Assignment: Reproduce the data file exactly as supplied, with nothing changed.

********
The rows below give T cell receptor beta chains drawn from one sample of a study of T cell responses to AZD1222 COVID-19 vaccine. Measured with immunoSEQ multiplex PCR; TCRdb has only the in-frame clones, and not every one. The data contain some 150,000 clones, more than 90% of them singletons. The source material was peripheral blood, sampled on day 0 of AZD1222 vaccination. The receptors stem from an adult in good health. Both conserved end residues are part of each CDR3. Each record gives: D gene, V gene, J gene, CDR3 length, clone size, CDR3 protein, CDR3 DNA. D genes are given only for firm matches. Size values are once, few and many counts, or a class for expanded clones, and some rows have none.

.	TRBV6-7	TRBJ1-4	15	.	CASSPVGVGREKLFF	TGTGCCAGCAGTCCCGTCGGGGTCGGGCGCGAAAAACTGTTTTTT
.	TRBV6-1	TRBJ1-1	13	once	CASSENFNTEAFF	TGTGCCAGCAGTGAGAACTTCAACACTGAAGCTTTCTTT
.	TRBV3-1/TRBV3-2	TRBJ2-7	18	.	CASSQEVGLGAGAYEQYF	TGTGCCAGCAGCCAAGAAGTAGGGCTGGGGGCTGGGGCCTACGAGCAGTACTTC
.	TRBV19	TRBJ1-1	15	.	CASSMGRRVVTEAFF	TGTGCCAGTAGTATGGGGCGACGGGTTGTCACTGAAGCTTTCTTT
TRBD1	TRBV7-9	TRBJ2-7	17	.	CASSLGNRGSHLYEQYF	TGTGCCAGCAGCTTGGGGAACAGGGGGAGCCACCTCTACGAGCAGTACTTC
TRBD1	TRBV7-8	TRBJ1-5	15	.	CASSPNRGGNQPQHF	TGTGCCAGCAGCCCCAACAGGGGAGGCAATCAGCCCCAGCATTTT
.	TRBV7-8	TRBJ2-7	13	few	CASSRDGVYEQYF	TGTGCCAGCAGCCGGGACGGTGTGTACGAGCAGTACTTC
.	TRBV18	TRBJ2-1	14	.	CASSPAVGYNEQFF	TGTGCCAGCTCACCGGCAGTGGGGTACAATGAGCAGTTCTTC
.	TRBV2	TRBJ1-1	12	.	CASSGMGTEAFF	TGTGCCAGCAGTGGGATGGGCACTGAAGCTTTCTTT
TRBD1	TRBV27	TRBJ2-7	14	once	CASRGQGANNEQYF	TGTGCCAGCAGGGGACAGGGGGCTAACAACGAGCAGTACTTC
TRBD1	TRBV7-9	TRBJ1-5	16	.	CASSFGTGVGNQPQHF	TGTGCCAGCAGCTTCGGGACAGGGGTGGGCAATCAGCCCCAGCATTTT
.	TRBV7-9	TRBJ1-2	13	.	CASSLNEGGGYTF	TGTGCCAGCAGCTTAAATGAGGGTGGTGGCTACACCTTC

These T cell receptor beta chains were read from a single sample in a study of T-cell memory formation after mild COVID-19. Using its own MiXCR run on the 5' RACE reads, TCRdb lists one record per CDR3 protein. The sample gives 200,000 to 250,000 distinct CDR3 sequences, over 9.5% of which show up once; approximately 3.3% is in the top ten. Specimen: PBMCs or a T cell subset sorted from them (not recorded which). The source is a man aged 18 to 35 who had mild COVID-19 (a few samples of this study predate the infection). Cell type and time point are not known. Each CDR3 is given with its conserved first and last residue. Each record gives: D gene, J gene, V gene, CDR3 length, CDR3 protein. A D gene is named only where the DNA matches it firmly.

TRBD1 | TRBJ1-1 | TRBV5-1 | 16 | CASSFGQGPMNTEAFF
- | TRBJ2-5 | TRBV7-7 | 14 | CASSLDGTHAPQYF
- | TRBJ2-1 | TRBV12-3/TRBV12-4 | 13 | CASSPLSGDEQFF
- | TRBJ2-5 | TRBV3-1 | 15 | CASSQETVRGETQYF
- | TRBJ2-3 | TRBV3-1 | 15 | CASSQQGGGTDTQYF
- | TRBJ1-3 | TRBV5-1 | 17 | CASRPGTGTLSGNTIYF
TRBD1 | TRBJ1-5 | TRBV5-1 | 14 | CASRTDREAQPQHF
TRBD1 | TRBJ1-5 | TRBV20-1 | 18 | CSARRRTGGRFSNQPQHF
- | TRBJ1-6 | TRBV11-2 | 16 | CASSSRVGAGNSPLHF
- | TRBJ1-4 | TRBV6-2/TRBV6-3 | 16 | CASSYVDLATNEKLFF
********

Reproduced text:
The rows below give T cell receptor beta chains drawn from one sample of a study of T cell responses to AZD1222 COVID-19 vaccine. Measured with immunoSEQ multiplex PCR; TCRdb has only the in-frame clones, and not every one. The data contain some 150,000 clones, more than 90% of them singletons. The source material was peripheral blood, sampled on day 0 of AZD1222 vaccination. The receptors stem from an adult in good health. Both conserved end residues are part of each CDR3. Each record gives: D gene, V gene, J gene, CDR3 length, clone size, CDR3 protein, CDR3 DNA. D genes are given only for firm matches. Size values are once, few and many counts, or a class for expanded clones, and some rows have none.

.	TRBV6-7	TRBJ1-4	15	.	CASSPVGVGREKLFF	TGTGCCAGCAGTCCCGTCGGGGTCGGGCGCGAAAAACTGTTTTTT
.	TRBV6-1	TRBJ1-1	13	once	CASSENFNTEAFF	TGTGCCAGCAGTGAGAACTTCAACACTGAAGCTTTCTTT
.	TRBV3-1/TRBV3-2	TRBJ2-7	18	.	CASSQEVGLGAGAYEQYF	TGTGCCAGCAGCCAAGAAGTAGGGCTGGGGGCTGGGGCCTACGAGCAGTACTTC
.	TRBV19	TRBJ1-1	15	.	CASSMGRRVVTEAFF	TGTGCCAGTAGTATGGGGCGACGGGTTGTCACTGAAGCTTTCTTT
TRBD1	TRBV7-9	TRBJ2-7	17	.	CASSLGNRGSHLYEQYF	TGTGCCAGCAGCTTGGGGAACAGGGGGAGCCACCTCTACGAGCAGTACTTC
TRBD1	TRBV7-8	TRBJ1-5	15	.	CASSPNRGGNQPQHF	TGTGCCAGCAGCCCCAACAGGGGAGGCAATCAGCCCCAGCATTTT
.	TRBV7-8	TRBJ2-7	13	few	CASSRDGVYEQYF	TGTGCCAGCAGCCGGGACGGTGTGTACGAGCAGTACTTC
.	TRBV18	TRBJ2-1	14	.	CASSPAVGYNEQFF	TGTGCCAGCTCACCGGCAGTGGGGTACAATGAGCAGTTCTTC
.	TRBV2	TRBJ1-1	12	.	CASSGMGTEAFF	TGTGCCAGCAGTGGGATGGGCACTGAAGCTTTCTTT
TRBD1	TRBV27	TRBJ2-7	14	once	CASRGQGANNEQYF	TGTGCCAGCAGGGGACAGGGGGCTAACAACGAGCAGTACTTC
TRBD1	TRBV7-9	TRBJ1-5	16	.	CASSFGTGVGNQPQHF	TGTGCCAGCAGCTTCGGGACAGGGGTGGGCAATCAGCCCCAGCATTTT
.	TRBV7-9	TRBJ1-2	13	.	CASSLNEGGGYTF	TGTGCCAGCAGCTTAAATGAGGGTGGTGGCTACACCTTC

These T cell receptor beta chains were read from a single sample in a study of T-cell memory formation after mild COVID-19. Using its own MiXCR run on the 5' RACE reads, TCRdb lists one record per CDR3 protein. The sample gives 200,000 to 250,000 distinct CDR3 sequences, over 9.5% of which show up once; approximately 3.3% is in the top ten. Specimen: PBMCs or a T cell subset sorted from them (not recorded which). The source is a man aged 18 to 35 who had mild COVID-19 (a few samples of this study predate the infection). Cell type and time point are not known. Each CDR3 is given with its conserved first and last residue. Each record gives: D gene, J gene, V gene, CDR3 length, CDR3 protein. A D gene is named only where the DNA matches it firmly.

TRBD1 | TRBJ1-1 | TRBV5-1 | 16 | CASSFGQGPMNTEAFF
- | TRBJ2-5 | TRBV7-7 | 14 | CASSLDGTHAPQYF
- | TRBJ2-1 | TRBV12-3/TRBV12-4 | 13 | CASSPLSGDEQFF
- | TRBJ2-5 | TRBV3-1 | 15 | CASSQETVRGETQYF
- | TRBJ2-3 | TRBV3-1 | 15 | CASSQQGGGTDTQYF
- | TRBJ1-3 | TRBV5-1 | 17 | CASRPGTGTLSGNTIYF
TRBD1 | TRBJ1-5 | TRBV5-1 | 14 | CASRTDREAQPQHF
TRBD1 | TRBJ1-5 | TRBV20-1 | 18 | CSARRRTGGRFSNQPQHF
- | TRBJ1-6 | TRBV11-2 | 16 | CASSSRVGAGNSPLHF
- | TRBJ1-4 | TRBV6-2/TRBV6-3 | 16 | CASSYVDLATNEKLFF